From red to black lines and how it was achieved: a personal recollection of the finances and formats of the <i>QJGS</i>–<i>JGS</i> and <i>QJEG</i>, 1950–88 and the formation of the GSL Publishing House
Published on 2017-11-23T11:28:01Z (GMT) by
In 2016 Winter & Bromhead (<i>QJEGH</i>: there and back in 50 volumes, https://doi.org/10.1144/qjegh2016-072) summarized the history of the first 50 volumes of the <i>Quarterly Journal of Engineering Geology</i> (<i>QJEG</i>), later including Hydrogeology (<i>QJEGH</i>) 1967–2016 but welcomed additional historical facts. What was unmentioned were the persistent chronic financial deficits of the Geological Society of London (GSL) over 30 years from 1948. This was unsurprising as Winter and Bromhead's tenures as Chief Scientific Editors of <i>QJEGH</i> date only from 2007. The deficits underlay most of the Society's problems, especially its publications 1950–80 but which very few Fellows now appreciate. So this serious problem is outlined first, how it was corrected follows and then how the GSL Publishing House was set up.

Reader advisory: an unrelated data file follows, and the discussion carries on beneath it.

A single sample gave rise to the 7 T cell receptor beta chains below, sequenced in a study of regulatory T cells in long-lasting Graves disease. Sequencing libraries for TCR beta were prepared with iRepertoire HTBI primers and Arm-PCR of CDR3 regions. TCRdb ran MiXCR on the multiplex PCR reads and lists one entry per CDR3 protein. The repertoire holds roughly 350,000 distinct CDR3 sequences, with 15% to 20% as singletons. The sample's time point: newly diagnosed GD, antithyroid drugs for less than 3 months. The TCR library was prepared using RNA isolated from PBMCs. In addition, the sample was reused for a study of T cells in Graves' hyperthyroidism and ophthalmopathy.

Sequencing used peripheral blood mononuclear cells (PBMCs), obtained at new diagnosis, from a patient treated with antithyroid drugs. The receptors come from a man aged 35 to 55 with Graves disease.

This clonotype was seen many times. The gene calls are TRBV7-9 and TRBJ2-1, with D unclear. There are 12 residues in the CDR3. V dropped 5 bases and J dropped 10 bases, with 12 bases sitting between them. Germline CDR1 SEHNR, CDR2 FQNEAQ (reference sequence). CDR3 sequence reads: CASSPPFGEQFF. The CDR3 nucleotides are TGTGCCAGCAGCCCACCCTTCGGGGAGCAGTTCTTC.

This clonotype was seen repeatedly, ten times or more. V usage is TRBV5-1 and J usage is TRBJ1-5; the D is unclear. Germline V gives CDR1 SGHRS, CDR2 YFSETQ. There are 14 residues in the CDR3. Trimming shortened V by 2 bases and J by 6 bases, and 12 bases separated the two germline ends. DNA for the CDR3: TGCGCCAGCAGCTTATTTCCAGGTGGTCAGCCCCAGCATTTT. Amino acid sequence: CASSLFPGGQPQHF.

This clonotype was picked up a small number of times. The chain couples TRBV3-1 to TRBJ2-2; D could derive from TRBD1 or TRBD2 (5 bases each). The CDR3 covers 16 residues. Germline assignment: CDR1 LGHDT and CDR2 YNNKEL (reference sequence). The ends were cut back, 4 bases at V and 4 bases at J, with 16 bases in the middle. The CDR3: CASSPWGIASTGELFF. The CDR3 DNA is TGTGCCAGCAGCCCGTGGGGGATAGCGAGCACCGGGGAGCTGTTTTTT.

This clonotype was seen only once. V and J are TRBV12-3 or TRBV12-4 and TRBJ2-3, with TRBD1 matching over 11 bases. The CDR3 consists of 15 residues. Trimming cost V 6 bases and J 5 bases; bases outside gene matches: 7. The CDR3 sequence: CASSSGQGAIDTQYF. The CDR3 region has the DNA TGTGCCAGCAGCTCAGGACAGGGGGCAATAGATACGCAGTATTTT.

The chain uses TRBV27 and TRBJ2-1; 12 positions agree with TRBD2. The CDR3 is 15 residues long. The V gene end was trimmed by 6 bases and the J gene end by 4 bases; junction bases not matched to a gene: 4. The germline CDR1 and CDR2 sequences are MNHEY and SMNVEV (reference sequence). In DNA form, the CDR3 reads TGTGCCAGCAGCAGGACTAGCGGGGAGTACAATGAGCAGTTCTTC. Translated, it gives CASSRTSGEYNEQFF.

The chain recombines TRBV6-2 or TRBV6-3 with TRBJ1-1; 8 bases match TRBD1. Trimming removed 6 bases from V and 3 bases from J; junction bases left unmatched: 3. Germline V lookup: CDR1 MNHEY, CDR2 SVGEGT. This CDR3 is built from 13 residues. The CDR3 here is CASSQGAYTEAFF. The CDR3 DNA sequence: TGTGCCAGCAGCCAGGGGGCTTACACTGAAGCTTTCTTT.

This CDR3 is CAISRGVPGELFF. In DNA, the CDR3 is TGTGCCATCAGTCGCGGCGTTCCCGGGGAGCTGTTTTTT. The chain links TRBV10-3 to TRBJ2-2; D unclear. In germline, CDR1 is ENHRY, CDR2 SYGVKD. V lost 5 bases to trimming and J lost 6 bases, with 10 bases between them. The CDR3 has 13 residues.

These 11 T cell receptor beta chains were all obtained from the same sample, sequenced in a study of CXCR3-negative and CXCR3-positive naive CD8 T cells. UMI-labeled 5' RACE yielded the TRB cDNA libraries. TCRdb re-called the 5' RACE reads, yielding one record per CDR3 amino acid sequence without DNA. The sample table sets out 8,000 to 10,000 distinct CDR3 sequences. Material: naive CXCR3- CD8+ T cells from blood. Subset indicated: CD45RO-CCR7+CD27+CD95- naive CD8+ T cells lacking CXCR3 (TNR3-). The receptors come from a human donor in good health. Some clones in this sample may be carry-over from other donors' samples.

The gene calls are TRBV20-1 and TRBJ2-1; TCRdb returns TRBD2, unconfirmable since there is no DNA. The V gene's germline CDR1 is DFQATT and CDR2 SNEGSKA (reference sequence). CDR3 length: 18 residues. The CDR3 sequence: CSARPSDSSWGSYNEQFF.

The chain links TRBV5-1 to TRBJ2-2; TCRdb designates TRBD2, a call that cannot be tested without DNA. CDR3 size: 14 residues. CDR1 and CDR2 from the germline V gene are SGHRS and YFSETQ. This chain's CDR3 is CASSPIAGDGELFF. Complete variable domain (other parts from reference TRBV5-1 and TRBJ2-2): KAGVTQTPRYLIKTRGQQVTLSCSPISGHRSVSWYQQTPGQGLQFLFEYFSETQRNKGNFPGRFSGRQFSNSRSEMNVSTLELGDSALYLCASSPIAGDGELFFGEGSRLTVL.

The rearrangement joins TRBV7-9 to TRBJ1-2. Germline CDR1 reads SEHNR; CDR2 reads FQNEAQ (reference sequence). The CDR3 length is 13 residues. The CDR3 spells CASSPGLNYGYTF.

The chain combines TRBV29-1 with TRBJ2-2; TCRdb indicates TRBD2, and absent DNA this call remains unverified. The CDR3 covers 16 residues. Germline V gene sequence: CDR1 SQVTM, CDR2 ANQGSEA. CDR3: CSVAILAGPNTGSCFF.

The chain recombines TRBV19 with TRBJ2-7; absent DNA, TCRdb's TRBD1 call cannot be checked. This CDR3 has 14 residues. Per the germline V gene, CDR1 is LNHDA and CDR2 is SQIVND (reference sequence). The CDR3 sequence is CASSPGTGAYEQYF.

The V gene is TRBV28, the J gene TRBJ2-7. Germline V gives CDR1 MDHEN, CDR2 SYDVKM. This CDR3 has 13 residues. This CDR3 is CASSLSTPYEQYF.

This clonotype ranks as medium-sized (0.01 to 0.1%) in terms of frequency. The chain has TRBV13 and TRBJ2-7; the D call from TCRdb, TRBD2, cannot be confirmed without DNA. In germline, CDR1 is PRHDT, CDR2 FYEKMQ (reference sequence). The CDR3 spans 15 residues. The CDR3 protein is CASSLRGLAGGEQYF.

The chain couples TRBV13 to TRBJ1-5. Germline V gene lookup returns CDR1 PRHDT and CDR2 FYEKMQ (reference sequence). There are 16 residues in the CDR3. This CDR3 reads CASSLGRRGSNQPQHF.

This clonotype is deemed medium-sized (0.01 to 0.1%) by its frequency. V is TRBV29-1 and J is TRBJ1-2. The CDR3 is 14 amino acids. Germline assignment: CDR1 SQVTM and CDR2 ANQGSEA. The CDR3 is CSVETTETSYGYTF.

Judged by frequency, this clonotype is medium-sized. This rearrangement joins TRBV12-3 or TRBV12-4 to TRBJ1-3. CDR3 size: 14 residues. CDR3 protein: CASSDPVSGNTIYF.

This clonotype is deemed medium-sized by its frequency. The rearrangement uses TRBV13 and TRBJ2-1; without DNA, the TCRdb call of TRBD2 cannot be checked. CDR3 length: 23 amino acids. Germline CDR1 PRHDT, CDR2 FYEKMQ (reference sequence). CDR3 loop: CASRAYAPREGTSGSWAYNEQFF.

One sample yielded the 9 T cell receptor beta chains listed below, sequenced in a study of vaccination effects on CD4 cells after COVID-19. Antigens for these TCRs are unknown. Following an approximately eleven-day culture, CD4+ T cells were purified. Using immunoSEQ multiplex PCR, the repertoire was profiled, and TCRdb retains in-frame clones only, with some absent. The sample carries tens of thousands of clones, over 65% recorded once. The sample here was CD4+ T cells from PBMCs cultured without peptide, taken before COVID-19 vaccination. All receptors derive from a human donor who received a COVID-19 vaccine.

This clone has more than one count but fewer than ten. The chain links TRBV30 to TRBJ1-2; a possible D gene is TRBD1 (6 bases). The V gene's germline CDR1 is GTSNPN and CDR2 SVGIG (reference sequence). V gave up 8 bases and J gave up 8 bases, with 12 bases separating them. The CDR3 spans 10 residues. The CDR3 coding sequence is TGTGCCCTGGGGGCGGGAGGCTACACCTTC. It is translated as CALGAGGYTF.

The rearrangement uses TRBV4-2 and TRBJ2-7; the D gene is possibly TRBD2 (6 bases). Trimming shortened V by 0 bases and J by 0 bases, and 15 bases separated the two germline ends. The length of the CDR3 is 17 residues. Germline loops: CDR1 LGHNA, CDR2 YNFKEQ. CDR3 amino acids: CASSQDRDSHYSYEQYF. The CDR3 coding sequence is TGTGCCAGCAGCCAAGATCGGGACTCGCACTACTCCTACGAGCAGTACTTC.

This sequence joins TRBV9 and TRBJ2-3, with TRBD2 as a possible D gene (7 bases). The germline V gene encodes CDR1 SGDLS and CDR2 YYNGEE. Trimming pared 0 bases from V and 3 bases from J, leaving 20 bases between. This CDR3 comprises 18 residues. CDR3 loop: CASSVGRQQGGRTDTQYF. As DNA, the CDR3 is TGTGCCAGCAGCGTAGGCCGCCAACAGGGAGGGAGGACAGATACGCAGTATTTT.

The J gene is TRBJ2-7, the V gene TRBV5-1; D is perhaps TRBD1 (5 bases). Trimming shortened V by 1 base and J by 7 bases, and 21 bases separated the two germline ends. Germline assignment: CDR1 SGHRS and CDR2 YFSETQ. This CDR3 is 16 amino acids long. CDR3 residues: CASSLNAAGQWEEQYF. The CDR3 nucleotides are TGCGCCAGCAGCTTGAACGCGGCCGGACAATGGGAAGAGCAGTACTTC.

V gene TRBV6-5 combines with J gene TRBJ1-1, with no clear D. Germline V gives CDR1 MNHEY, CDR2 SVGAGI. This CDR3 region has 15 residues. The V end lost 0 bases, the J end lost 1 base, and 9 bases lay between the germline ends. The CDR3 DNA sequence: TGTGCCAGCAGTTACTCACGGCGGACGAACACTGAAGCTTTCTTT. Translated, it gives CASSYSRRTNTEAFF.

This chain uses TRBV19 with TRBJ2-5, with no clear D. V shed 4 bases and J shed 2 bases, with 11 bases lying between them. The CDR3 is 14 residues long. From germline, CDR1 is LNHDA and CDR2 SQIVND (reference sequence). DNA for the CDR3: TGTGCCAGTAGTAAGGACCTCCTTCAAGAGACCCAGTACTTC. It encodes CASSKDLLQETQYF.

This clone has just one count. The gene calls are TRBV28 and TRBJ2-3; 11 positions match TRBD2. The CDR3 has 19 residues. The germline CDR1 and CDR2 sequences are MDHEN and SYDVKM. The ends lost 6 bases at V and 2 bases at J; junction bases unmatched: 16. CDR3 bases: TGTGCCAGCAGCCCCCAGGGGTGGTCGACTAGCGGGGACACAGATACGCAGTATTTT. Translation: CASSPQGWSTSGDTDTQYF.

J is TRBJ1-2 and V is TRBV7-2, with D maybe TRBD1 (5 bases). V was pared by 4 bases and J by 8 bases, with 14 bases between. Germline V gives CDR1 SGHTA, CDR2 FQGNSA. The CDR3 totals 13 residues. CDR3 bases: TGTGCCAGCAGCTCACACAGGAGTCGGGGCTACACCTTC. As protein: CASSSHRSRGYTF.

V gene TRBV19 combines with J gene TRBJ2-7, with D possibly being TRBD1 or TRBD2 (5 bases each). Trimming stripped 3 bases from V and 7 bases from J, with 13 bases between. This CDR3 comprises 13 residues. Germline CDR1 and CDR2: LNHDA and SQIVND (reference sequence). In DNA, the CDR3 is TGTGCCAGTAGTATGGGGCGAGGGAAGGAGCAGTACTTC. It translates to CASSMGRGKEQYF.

Cite this collection
Leake, Bernard Elgey (2017): From red to black lines and how it was achieved: a personal recollection of the finances and formats of the QJGS–JGS and QJEG, 1950–88 and the formation of the GSL Publishing House. Geological Society of London.